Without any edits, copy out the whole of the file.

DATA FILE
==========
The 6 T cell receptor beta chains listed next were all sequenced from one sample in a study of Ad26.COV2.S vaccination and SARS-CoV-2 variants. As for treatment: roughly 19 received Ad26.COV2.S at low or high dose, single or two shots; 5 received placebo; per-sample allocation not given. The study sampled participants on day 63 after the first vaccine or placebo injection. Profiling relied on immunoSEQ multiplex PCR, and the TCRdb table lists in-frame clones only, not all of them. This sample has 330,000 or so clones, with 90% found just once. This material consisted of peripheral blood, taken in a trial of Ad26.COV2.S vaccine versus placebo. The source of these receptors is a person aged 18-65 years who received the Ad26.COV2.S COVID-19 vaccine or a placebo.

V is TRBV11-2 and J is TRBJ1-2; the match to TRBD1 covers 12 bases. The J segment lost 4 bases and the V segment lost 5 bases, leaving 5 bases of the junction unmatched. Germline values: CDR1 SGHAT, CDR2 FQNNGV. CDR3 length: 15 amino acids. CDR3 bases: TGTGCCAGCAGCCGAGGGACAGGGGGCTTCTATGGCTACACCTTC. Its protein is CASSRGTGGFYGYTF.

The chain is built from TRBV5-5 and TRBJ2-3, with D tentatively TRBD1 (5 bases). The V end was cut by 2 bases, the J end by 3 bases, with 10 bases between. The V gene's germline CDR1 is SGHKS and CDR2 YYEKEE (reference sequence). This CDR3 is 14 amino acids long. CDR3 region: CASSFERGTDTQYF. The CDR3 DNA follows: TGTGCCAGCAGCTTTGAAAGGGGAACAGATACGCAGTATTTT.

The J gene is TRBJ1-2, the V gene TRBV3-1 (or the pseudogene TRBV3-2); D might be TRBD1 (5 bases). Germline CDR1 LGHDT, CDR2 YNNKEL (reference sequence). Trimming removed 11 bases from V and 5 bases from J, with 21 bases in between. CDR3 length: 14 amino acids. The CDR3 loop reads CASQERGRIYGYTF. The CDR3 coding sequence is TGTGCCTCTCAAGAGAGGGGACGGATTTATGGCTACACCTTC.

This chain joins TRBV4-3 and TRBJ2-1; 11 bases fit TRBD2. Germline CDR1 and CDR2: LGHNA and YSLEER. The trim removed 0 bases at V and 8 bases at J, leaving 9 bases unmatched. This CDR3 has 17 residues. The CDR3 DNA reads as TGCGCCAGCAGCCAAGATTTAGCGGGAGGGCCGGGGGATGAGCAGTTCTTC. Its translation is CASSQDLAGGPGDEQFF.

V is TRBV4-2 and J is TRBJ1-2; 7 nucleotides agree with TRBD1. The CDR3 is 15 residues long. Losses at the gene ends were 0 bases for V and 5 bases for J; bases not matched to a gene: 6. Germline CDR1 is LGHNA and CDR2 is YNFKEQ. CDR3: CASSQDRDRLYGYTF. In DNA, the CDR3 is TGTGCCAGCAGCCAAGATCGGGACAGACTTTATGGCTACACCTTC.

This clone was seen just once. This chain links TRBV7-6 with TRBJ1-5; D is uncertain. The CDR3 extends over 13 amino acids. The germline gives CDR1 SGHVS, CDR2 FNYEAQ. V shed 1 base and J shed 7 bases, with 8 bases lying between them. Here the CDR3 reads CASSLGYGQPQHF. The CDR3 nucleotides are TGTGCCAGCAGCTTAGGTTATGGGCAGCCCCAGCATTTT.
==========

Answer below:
The 6 T cell receptor beta chains listed next were all sequenced from one sample in a study of Ad26.COV2.S vaccination and SARS-CoV-2 variants. As for treatment: roughly 19 received Ad26.COV2.S at low or high dose, single or two shots; 5 received placebo; per-sample allocation not given. The study sampled participants on day 63 after the first vaccine or placebo injection. Profiling relied on immunoSEQ multiplex PCR, and the TCRdb table lists in-frame clones only, not all of them. This sample has 330,000 or so clones, with 90% found just once. This material consisted of peripheral blood, taken in a trial of Ad26.COV2.S vaccine versus placebo. The source of these receptors is a person aged 18-65 years who received the Ad26.COV2.S COVID-19 vaccine or a placebo.

V is TRBV11-2 and J is TRBJ1-2; the match to TRBD1 covers 12 bases. The J segment lost 4 bases and the V segment lost 5 bases, leaving 5 bases of the junction unmatched. Germline values: CDR1 SGHAT, CDR2 FQNNGV. CDR3 length: 15 amino acids. CDR3 bases: TGTGCCAGCAGCCGAGGGACAGGGGGCTTCTATGGCTACACCTTC. Its protein is CASSRGTGGFYGYTF.

The chain is built from TRBV5-5 and TRBJ2-3, with D tentatively TRBD1 (5 bases). The V end was cut by 2 bases, the J end by 3 bases, with 10 bases between. The V gene's germline CDR1 is SGHKS and CDR2 YYEKEE (reference sequence). This CDR3 is 14 amino acids long. CDR3 region: CASSFERGTDTQYF. The CDR3 DNA follows: TGTGCCAGCAGCTTTGAAAGGGGAACAGATACGCAGTATTTT.

The J gene is TRBJ1-2, the V gene TRBV3-1 (or the pseudogene TRBV3-2); D might be TRBD1 (5 bases). Germline CDR1 LGHDT, CDR2 YNNKEL (reference sequence). Trimming removed 11 bases from V and 5 bases from J, with 21 bases in between. CDR3 length: 14 amino acids. The CDR3 loop reads CASQERGRIYGYTF. The CDR3 coding sequence is TGTGCCTCTCAAGAGAGGGGACGGATTTATGGCTACACCTTC.

This chain joins TRBV4-3 and TRBJ2-1; 11 bases fit TRBD2. Germline CDR1 and CDR2: LGHNA and YSLEER. The trim removed 0 bases at V and 8 bases at J, leaving 9 bases unmatched. This CDR3 has 17 residues. The CDR3 DNA reads as TGCGCCAGCAGCCAAGATTTAGCGGGAGGGCCGGGGGATGAGCAGTTCTTC. Its translation is CASSQDLAGGPGDEQFF.

V is TRBV4-2 and J is TRBJ1-2; 7 nucleotides agree with TRBD1. The CDR3 is 15 residues long. Losses at the gene ends were 0 bases for V and 5 bases for J; bases not matched to a gene: 6. Germline CDR1 is LGHNA and CDR2 is YNFKEQ. CDR3: CASSQDRDRLYGYTF. In DNA, the CDR3 is TGTGCCAGCAGCCAAGATCGGGACAGACTTTATGGCTACACCTTC.

This clone was seen just once. This chain links TRBV7-6 with TRBJ1-5; D is uncertain. The CDR3 extends over 13 amino acids. The germline gives CDR1 SGHVS, CDR2 FNYEAQ. V shed 1 base and J shed 7 bases, with 8 bases lying between them. Here the CDR3 reads CASSLGYGQPQHF. The CDR3 nucleotides are TGTGCCAGCAGCTTAGGTTATGGGCAGCCCCAGCATTTT.